Since water is an abundant resource and hydrogen can directly be used as carbon-free chemical fuels, photochemical water splitting is an elegant way to solve both energy and environmental issues. A major limitation of efficient photochemical water splitting lies in finding an highly active photooxidation catalyst. Many traditional photocatalysts suffer from a large bandgap energy, which restricts their light absorption to the UV region, and the severe recombination of photoinduced charges, which limits the overall efficiency of the device.
Prof. Jinlong Gong and his colleagues at Tianjin University have recently developed mesoporous hollow spheres with the composition Pt@TiO2@In2O3@MnOx. They can absorb both UV and visible light. Owing to the presence of thin heterojunctions and spatially separated cocatalysts, charge recombination is also efficiently reduced in both the bulk phase and the surface/subsurface. When used in photooxidation reactions, these mesoporous hollow spheres exhibited high activity for both water oxidation and selective benzyl alcohol oxidation. The O2 evolution rate (466.6 μmol g−1 h−1) was higher than for conventional TiO2-based catalysts without decoration (typically 67–180 μmol g−1 h−1). For benzyl alcohol oxidation, the apparent quantum efficiency reached 49.2 % and 24.2 % under UV (254 nm) and visible (435 nm) irradiation, which is also higher than that of bare TiO2 (typically 17 %–39 % under UV light and 4.3 %–20 % under visible light).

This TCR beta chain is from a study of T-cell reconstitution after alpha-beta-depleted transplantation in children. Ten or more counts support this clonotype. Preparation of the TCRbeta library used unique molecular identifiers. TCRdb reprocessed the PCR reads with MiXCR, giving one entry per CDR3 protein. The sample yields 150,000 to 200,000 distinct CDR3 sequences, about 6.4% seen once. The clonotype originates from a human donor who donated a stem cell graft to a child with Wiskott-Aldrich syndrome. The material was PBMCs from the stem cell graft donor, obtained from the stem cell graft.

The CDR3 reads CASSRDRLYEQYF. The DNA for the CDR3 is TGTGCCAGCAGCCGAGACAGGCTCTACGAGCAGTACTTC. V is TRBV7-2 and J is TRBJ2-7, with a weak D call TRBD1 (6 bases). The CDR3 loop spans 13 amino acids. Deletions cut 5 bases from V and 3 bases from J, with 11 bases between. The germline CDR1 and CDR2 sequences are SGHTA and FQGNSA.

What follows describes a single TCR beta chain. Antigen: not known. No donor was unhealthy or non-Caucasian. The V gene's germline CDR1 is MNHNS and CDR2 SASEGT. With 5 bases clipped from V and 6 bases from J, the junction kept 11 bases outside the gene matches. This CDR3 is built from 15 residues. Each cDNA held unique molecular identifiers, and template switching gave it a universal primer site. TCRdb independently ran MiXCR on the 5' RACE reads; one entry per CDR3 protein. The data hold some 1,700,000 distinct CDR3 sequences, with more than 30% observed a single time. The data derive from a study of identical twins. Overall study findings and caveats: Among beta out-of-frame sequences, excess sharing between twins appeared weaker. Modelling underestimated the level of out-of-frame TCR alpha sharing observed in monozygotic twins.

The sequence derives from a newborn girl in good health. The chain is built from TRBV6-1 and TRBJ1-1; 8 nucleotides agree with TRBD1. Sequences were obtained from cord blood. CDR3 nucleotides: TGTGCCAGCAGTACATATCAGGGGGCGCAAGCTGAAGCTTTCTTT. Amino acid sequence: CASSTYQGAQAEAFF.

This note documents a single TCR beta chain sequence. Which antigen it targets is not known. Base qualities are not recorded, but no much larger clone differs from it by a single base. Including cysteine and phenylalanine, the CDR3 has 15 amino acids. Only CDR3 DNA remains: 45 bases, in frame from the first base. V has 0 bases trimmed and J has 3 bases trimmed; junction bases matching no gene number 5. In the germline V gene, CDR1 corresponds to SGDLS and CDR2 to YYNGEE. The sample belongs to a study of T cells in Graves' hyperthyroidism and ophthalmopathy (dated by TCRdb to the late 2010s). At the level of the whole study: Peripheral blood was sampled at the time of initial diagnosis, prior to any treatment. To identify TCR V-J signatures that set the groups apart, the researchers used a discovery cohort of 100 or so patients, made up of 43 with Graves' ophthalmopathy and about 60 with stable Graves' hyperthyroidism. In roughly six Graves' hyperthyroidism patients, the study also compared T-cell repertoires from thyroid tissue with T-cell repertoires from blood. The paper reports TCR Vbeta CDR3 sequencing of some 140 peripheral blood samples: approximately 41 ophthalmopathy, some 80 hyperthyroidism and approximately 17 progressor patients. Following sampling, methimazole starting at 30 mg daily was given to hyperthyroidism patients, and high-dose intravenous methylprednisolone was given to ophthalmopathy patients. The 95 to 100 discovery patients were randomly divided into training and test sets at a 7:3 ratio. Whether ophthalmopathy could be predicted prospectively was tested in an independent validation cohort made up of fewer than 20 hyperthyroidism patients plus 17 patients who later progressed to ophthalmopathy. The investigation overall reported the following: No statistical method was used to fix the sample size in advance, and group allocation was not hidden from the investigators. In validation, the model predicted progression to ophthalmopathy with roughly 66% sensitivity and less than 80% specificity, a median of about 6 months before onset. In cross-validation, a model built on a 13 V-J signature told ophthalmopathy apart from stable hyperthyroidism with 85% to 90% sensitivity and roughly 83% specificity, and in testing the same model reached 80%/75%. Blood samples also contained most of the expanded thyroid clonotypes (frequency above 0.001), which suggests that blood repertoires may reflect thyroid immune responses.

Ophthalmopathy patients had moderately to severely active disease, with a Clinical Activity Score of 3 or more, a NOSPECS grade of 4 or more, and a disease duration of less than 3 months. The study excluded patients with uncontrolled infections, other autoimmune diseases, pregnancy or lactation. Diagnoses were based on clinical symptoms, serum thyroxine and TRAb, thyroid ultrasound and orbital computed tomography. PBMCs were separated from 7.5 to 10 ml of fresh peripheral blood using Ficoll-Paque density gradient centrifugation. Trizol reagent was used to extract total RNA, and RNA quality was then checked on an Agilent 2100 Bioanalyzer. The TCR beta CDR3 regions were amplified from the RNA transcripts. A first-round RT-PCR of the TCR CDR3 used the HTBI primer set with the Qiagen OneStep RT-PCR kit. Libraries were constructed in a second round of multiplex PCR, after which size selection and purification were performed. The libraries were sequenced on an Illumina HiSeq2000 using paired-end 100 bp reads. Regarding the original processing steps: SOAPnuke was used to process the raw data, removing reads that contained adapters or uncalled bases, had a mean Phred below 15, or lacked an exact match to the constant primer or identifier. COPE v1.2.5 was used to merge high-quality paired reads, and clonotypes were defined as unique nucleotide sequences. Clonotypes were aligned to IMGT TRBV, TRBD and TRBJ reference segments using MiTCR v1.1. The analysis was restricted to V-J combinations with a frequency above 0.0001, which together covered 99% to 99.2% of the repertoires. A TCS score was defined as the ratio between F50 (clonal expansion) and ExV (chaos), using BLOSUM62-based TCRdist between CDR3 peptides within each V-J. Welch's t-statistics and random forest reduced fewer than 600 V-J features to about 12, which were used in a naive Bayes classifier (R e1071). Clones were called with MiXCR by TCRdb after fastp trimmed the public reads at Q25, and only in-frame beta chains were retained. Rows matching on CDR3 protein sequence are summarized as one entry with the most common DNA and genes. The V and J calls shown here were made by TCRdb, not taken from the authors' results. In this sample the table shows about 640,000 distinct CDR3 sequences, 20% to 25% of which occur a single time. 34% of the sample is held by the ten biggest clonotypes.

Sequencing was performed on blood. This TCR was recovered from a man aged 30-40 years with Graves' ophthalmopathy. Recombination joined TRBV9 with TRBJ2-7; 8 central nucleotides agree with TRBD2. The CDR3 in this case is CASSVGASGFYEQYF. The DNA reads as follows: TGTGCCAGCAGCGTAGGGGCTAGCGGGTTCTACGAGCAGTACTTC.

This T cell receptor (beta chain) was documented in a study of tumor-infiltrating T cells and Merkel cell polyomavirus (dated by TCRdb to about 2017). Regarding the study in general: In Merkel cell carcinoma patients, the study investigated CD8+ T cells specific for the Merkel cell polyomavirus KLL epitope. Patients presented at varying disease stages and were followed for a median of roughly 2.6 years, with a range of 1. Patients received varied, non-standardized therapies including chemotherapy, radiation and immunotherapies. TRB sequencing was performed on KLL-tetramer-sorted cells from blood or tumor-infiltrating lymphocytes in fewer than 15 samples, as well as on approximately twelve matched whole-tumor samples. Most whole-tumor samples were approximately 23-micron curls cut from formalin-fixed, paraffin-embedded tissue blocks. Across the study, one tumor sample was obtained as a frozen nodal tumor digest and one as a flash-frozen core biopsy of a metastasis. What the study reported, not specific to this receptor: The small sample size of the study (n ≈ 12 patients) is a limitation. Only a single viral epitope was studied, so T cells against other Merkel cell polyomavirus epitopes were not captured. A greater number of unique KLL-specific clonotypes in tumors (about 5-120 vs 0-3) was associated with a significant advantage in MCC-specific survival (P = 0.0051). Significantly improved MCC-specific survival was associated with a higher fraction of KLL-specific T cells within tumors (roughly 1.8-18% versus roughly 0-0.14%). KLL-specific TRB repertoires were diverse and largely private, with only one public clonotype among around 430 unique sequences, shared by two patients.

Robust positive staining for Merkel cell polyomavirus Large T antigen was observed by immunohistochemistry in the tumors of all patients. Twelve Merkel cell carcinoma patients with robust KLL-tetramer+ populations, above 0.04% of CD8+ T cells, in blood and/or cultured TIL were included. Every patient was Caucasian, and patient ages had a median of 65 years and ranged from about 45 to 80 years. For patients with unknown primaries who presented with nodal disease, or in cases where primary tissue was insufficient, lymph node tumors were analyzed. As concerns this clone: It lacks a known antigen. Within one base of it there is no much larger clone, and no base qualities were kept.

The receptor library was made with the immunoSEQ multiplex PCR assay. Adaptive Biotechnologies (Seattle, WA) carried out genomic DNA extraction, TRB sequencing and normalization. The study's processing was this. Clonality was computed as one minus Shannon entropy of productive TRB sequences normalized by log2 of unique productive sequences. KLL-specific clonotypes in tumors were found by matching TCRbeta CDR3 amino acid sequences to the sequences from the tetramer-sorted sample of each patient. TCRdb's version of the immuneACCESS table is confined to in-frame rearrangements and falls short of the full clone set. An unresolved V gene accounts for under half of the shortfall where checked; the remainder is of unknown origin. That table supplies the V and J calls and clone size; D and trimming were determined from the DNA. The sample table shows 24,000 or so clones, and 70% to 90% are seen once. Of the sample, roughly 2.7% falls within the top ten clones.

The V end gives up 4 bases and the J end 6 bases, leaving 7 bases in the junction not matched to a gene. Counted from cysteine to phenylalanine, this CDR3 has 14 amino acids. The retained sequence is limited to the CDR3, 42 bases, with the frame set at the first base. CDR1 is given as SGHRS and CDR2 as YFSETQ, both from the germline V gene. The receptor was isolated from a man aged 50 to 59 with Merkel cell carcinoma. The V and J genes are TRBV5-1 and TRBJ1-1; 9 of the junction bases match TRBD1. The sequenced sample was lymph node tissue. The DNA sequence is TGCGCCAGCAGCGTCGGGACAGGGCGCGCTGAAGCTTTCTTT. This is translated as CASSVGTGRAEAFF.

Considering the enhanced light adsorption, charge separation and surface reaction, the authors believe that such a novel structure can also provide inspiration for other photocatalytic systems, for example, for light-assisted CO2 reduction.